'Soul Garden' reviews

‘… represents the confluence of two main-streams – the romantic-modern waters that originated in Europe and the blues-jazz-gospel waters that flowed from African American communities.  The most striking and pervasive effect in the piece is the use of sliding notes, or quartertones, to emulate the vocal inflections of African American music.  But “effect” isn't quite the right term because these inflections are not separable, conceptually or compositionally, from the core musical ideas: Bermel’s highly complex but fully controlled approach to harmony and rhythmic structure… nearly every moment is both appealing and challenging, familiar and strange.  It is music by a composer who thinks deeply about where music comes from, how it is made and what it is for.’
San Antonio Express-News (Mike Greenberg), July 2004 

‘Like many of his pieces, this essay for solo viola and a string quintet (a quartet with an extra cello, in this configuration) draws freely from several musical worlds.  The music's surfaces are painted in the coloration of blues and gospel. Glimpses of blues-based pop turn up as well … The work’s underpinnings, though, use rhythmic and harmonic techniques more germane to contemporary concert music, and the tensions between those languages give the music its poignancy.  The bluesy turns of the solo viola line, played with a warm tone and an almost vocal inflection by Paul Neubauer, suggest a simple, direct approach to tonality.  Yet the quartet writing, with its hazy, tonally ambiguous shimmer, pulls in the opposite direction.  The piece moves quickly: its 13 minutes hardly overstay their welcome.’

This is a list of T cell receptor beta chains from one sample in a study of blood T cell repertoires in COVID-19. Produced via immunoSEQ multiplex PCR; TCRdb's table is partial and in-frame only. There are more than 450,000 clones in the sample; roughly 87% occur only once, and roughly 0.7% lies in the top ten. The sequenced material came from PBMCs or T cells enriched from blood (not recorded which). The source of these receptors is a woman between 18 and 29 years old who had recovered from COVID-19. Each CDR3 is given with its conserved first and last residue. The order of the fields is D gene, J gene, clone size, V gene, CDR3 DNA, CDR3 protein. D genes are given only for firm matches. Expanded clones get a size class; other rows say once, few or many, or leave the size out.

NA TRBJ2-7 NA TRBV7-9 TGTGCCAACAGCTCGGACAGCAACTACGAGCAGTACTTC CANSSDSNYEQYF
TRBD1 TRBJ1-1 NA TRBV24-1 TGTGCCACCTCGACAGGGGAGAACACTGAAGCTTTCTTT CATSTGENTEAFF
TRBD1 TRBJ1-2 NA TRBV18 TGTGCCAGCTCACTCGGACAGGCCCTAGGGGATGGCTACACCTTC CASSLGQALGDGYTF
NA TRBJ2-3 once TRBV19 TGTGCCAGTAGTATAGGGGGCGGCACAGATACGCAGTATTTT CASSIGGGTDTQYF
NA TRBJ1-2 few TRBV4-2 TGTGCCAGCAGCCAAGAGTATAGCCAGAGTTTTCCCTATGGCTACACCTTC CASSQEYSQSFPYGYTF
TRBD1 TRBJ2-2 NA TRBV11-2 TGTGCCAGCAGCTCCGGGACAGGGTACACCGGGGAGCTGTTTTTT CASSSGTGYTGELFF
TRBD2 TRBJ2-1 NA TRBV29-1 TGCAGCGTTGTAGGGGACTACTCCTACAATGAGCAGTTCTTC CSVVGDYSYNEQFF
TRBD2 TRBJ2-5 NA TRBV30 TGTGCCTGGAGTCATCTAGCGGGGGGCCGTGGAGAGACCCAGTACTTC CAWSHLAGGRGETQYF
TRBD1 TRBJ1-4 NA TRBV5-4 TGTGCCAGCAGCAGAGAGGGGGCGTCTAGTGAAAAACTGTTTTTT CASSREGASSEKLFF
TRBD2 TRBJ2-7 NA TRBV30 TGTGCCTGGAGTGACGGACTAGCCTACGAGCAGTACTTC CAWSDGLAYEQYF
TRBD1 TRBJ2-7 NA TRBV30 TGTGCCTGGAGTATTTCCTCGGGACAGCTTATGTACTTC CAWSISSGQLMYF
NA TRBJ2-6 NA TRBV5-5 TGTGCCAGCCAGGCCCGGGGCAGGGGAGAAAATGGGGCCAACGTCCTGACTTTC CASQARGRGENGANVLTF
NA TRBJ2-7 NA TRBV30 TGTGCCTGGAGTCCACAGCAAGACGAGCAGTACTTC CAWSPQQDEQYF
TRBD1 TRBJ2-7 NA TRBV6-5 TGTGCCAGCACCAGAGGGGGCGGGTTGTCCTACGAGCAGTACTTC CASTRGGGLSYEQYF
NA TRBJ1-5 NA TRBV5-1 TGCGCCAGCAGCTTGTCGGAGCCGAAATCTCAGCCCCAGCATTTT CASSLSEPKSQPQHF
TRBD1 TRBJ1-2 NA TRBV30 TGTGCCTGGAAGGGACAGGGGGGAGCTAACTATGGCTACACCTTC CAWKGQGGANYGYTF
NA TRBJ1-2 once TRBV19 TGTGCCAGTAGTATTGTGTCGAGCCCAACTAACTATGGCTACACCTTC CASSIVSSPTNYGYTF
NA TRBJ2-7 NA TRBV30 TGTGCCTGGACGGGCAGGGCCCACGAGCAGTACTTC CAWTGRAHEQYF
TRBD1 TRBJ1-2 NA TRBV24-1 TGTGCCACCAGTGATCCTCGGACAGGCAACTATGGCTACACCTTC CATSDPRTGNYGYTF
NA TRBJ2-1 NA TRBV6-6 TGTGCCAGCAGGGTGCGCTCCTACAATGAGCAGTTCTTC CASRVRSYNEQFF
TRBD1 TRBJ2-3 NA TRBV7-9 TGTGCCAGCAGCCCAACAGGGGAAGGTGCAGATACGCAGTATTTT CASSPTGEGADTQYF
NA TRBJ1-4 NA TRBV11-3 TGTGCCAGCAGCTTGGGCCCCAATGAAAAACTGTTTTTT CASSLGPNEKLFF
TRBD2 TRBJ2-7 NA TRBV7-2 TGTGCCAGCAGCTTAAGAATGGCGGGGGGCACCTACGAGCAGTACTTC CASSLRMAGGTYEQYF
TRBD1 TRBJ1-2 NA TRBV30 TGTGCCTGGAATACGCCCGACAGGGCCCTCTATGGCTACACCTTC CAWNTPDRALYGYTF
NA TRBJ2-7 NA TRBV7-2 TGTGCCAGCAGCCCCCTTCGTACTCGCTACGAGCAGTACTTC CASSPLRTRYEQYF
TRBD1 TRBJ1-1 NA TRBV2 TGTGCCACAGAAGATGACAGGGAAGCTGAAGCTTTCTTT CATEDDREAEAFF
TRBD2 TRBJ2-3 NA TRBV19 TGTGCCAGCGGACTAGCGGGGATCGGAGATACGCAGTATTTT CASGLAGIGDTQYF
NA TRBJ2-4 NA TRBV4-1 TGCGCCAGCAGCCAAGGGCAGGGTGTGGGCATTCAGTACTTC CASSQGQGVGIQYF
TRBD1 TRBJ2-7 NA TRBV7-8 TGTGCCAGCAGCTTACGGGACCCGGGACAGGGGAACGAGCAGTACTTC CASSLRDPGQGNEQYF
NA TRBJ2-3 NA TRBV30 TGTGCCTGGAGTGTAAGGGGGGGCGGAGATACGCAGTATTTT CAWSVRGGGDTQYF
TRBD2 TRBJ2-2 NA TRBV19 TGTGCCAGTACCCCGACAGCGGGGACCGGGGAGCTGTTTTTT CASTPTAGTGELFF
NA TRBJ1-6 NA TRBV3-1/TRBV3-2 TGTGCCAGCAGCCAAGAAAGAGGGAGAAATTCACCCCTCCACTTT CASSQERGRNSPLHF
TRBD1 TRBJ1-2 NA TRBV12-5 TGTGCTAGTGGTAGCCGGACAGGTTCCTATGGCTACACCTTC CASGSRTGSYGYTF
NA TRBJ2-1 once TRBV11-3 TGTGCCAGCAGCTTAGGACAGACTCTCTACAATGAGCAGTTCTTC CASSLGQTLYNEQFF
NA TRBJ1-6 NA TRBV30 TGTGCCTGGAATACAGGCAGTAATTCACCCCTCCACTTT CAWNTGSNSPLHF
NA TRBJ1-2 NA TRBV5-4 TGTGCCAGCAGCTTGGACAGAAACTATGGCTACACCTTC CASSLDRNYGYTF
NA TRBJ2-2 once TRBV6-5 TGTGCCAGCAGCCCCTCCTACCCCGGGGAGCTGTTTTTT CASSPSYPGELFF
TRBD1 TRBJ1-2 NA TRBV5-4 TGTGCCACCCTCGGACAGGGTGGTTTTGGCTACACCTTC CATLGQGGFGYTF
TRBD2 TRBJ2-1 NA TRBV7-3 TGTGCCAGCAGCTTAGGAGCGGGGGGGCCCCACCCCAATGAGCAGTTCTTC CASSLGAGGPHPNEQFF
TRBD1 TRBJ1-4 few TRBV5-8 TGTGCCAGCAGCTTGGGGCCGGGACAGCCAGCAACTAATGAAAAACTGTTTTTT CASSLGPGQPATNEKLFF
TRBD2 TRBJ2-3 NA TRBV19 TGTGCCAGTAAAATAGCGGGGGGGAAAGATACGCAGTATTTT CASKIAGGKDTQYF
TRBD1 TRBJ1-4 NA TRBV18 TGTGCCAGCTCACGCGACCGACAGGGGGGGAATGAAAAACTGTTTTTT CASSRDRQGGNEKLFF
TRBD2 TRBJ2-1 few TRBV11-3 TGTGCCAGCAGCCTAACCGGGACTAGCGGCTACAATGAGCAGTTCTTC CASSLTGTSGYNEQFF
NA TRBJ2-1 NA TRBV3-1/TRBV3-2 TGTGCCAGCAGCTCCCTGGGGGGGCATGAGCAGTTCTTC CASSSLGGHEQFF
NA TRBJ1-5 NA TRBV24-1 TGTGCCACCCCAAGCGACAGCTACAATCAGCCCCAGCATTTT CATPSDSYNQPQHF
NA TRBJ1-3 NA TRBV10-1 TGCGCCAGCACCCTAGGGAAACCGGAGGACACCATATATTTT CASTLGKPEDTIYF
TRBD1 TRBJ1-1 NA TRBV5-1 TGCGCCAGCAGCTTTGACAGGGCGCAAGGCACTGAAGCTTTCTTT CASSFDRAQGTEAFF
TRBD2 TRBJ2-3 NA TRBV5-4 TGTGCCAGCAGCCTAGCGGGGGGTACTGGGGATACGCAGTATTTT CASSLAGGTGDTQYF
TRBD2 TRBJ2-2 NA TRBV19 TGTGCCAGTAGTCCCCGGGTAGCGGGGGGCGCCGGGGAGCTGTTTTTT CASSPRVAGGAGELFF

The New York Times (Allan Kozinn), 31 March 2004 

‘In Soul Garden Bermel shows a more serious side, and it is possible to detect a strong blues and gospel influence in the viola’s opening lament, from which everything else in the piece is derived.  There is much in the contrast between lyricism and activity here to interest the listener, with the ‘rub’ (as Bermel calls it) of combined European diatonicism and African pentatonicism – of course at the heart of the gospel tradition, with its heightened use of controlled dissonance.’
Tempo (John Kersey), April 2003

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